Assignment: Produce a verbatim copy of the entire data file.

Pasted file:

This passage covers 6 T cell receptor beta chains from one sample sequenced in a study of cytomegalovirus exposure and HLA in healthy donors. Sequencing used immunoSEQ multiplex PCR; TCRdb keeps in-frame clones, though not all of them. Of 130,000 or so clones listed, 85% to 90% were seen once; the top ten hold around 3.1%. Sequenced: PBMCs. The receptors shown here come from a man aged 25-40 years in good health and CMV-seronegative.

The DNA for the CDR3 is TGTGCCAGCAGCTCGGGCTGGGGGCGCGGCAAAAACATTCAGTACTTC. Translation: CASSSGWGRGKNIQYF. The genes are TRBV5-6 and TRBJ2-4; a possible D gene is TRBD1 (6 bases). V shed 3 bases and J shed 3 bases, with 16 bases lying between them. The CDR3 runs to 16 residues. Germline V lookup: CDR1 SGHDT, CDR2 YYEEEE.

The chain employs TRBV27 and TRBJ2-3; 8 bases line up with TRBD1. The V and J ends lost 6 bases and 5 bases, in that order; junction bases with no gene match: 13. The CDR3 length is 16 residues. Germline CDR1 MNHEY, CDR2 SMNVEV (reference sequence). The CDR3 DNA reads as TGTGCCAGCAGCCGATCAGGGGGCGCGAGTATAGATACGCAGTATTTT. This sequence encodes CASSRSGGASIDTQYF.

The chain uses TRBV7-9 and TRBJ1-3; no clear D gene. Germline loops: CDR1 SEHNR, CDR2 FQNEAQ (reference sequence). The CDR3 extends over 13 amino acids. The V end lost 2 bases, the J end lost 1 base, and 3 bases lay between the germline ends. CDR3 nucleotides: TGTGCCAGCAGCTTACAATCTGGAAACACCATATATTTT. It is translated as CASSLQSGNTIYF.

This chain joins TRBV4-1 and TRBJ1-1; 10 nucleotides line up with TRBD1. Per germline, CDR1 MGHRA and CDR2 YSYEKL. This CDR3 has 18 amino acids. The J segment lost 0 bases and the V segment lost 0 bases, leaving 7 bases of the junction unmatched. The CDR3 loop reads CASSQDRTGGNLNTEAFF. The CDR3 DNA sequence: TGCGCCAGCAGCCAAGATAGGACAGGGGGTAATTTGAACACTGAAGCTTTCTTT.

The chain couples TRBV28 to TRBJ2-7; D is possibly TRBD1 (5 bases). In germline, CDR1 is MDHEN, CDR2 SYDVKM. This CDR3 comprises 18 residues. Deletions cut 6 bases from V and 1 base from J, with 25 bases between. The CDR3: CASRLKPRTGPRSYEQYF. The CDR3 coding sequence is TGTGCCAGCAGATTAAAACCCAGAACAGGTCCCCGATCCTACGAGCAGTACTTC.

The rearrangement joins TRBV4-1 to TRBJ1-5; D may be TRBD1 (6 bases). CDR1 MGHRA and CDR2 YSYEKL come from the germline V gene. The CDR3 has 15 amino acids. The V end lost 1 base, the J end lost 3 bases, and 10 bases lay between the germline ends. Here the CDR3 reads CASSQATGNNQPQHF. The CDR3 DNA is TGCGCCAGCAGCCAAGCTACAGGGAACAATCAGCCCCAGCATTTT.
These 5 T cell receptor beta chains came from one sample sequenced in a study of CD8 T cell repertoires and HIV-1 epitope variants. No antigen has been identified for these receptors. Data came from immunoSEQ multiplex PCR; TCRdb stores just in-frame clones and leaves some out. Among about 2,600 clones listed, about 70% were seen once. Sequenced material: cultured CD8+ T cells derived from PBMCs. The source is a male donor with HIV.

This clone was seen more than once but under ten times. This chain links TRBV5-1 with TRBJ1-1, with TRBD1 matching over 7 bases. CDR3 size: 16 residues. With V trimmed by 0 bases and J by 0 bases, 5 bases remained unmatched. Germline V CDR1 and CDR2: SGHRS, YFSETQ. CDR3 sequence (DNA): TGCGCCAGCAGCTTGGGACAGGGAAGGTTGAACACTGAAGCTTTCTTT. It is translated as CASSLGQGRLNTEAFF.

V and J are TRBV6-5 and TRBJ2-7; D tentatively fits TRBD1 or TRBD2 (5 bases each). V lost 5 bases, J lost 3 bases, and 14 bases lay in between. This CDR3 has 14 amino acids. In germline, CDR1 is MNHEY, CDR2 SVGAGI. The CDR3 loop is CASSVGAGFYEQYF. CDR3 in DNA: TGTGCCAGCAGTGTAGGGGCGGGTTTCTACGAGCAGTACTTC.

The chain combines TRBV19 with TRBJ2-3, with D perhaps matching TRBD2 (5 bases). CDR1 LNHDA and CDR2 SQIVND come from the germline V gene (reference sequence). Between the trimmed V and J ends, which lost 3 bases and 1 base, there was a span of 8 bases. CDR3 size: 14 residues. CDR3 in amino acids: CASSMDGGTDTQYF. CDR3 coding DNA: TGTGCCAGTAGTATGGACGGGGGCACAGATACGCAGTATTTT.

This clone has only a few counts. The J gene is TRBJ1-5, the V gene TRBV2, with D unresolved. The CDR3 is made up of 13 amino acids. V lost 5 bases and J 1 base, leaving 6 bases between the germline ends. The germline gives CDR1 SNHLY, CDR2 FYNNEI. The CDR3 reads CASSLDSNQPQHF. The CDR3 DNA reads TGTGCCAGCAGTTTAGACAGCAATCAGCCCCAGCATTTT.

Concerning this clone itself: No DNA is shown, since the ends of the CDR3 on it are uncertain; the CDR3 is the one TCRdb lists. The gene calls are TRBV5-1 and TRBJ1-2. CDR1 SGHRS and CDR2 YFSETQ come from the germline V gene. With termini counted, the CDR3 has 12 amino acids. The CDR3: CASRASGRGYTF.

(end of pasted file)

This passage covers 6 T cell receptor beta chains from one sample sequenced in a study of cytomegalovirus exposure and HLA in healthy donors. Sequencing used immunoSEQ multiplex PCR; TCRdb keeps in-frame clones, though not all of them. Of 130,000 or so clones listed, 85% to 90% were seen once; the top ten hold around 3.1%. Sequenced: PBMCs. The receptors shown here come from a man aged 25-40 years in good health and CMV-seronegative.

The DNA for the CDR3 is TGTGCCAGCAGCTCGGGCTGGGGGCGCGGCAAAAACATTCAGTACTTC. Translation: CASSSGWGRGKNIQYF. The genes are TRBV5-6 and TRBJ2-4; a possible D gene is TRBD1 (6 bases). V shed 3 bases and J shed 3 bases, with 16 bases lying between them. The CDR3 runs to 16 residues. Germline V lookup: CDR1 SGHDT, CDR2 YYEEEE.

The chain employs TRBV27 and TRBJ2-3; 8 bases line up with TRBD1. The V and J ends lost 6 bases and 5 bases, in that order; junction bases with no gene match: 13. The CDR3 length is 16 residues. Germline CDR1 MNHEY, CDR2 SMNVEV (reference sequence). The CDR3 DNA reads as TGTGCCAGCAGCCGATCAGGGGGCGCGAGTATAGATACGCAGTATTTT. This sequence encodes CASSRSGGASIDTQYF.

The chain uses TRBV7-9 and TRBJ1-3; no clear D gene. Germline loops: CDR1 SEHNR, CDR2 FQNEAQ (reference sequence). The CDR3 extends over 13 amino acids. The V end lost 2 bases, the J end lost 1 base, and 3 bases lay between the germline ends. CDR3 nucleotides: TGTGCCAGCAGCTTACAATCTGGAAACACCATATATTTT. It is translated as CASSLQSGNTIYF.

This chain joins TRBV4-1 and TRBJ1-1; 10 nucleotides line up with TRBD1. Per germline, CDR1 MGHRA and CDR2 YSYEKL. This CDR3 has 18 amino acids. The J segment lost 0 bases and the V segment lost 0 bases, leaving 7 bases of the junction unmatched. The CDR3 loop reads CASSQDRTGGNLNTEAFF. The CDR3 DNA sequence: TGCGCCAGCAGCCAAGATAGGACAGGGGGTAATTTGAACACTGAAGCTTTCTTT.

The chain couples TRBV28 to TRBJ2-7; D is possibly TRBD1 (5 bases). In germline, CDR1 is MDHEN, CDR2 SYDVKM. This CDR3 comprises 18 residues. Deletions cut 6 bases from V and 1 base from J, with 25 bases between. The CDR3: CASRLKPRTGPRSYEQYF. The CDR3 coding sequence is TGTGCCAGCAGATTAAAACCCAGAACAGGTCCCCGATCCTACGAGCAGTACTTC.

The rearrangement joins TRBV4-1 to TRBJ1-5; D may be TRBD1 (6 bases). CDR1 MGHRA and CDR2 YSYEKL come from the germline V gene. The CDR3 has 15 amino acids. The V end lost 1 base, the J end lost 3 bases, and 10 bases lay between the germline ends. Here the CDR3 reads CASSQATGNNQPQHF. The CDR3 DNA is TGCGCCAGCAGCCAAGCTACAGGGAACAATCAGCCCCAGCATTTT.
These 5 T cell receptor beta chains came from one sample sequenced in a study of CD8 T cell repertoires and HIV-1 epitope variants. No antigen has been identified for these receptors. Data came from immunoSEQ multiplex PCR; TCRdb stores just in-frame clones and leaves some out. Among about 2,600 clones listed, about 70% were seen once. Sequenced material: cultured CD8+ T cells derived from PBMCs. The source is a male donor with HIV.

This clone was seen more than once but under ten times. This chain links TRBV5-1 with TRBJ1-1, with TRBD1 matching over 7 bases. CDR3 size: 16 residues. With V trimmed by 0 bases and J by 0 bases, 5 bases remained unmatched. Germline V CDR1 and CDR2: SGHRS, YFSETQ. CDR3 sequence (DNA): TGCGCCAGCAGCTTGGGACAGGGAAGGTTGAACACTGAAGCTTTCTTT. It is translated as CASSLGQGRLNTEAFF.

V and J are TRBV6-5 and TRBJ2-7; D tentatively fits TRBD1 or TRBD2 (5 bases each). V lost 5 bases, J lost 3 bases, and 14 bases lay in between. This CDR3 has 14 amino acids. In germline, CDR1 is MNHEY, CDR2 SVGAGI. The CDR3 loop is CASSVGAGFYEQYF. CDR3 in DNA: TGTGCCAGCAGTGTAGGGGCGGGTTTCTACGAGCAGTACTTC.

The chain combines TRBV19 with TRBJ2-3, with D perhaps matching TRBD2 (5 bases). CDR1 LNHDA and CDR2 SQIVND come from the germline V gene (reference sequence). Between the trimmed V and J ends, which lost 3 bases and 1 base, there was a span of 8 bases. CDR3 size: 14 residues. CDR3 in amino acids: CASSMDGGTDTQYF. CDR3 coding DNA: TGTGCCAGTAGTATGGACGGGGGCACAGATACGCAGTATTTT.

This clone has only a few counts. The J gene is TRBJ1-5, the V gene TRBV2, with D unresolved. The CDR3 is made up of 13 amino acids. V lost 5 bases and J 1 base, leaving 6 bases between the germline ends. The germline gives CDR1 SNHLY, CDR2 FYNNEI. The CDR3 reads CASSLDSNQPQHF. The CDR3 DNA reads TGTGCCAGCAGTTTAGACAGCAATCAGCCCCAGCATTTT.

Concerning this clone itself: No DNA is shown, since the ends of the CDR3 on it are uncertain; the CDR3 is the one TCRdb lists. The gene calls are TRBV5-1 and TRBJ1-2. CDR1 SGHRS and CDR2 YFSETQ come from the germline V gene. With termini counted, the CDR3 has 12 amino acids. The CDR3: CASRASGRGYTF.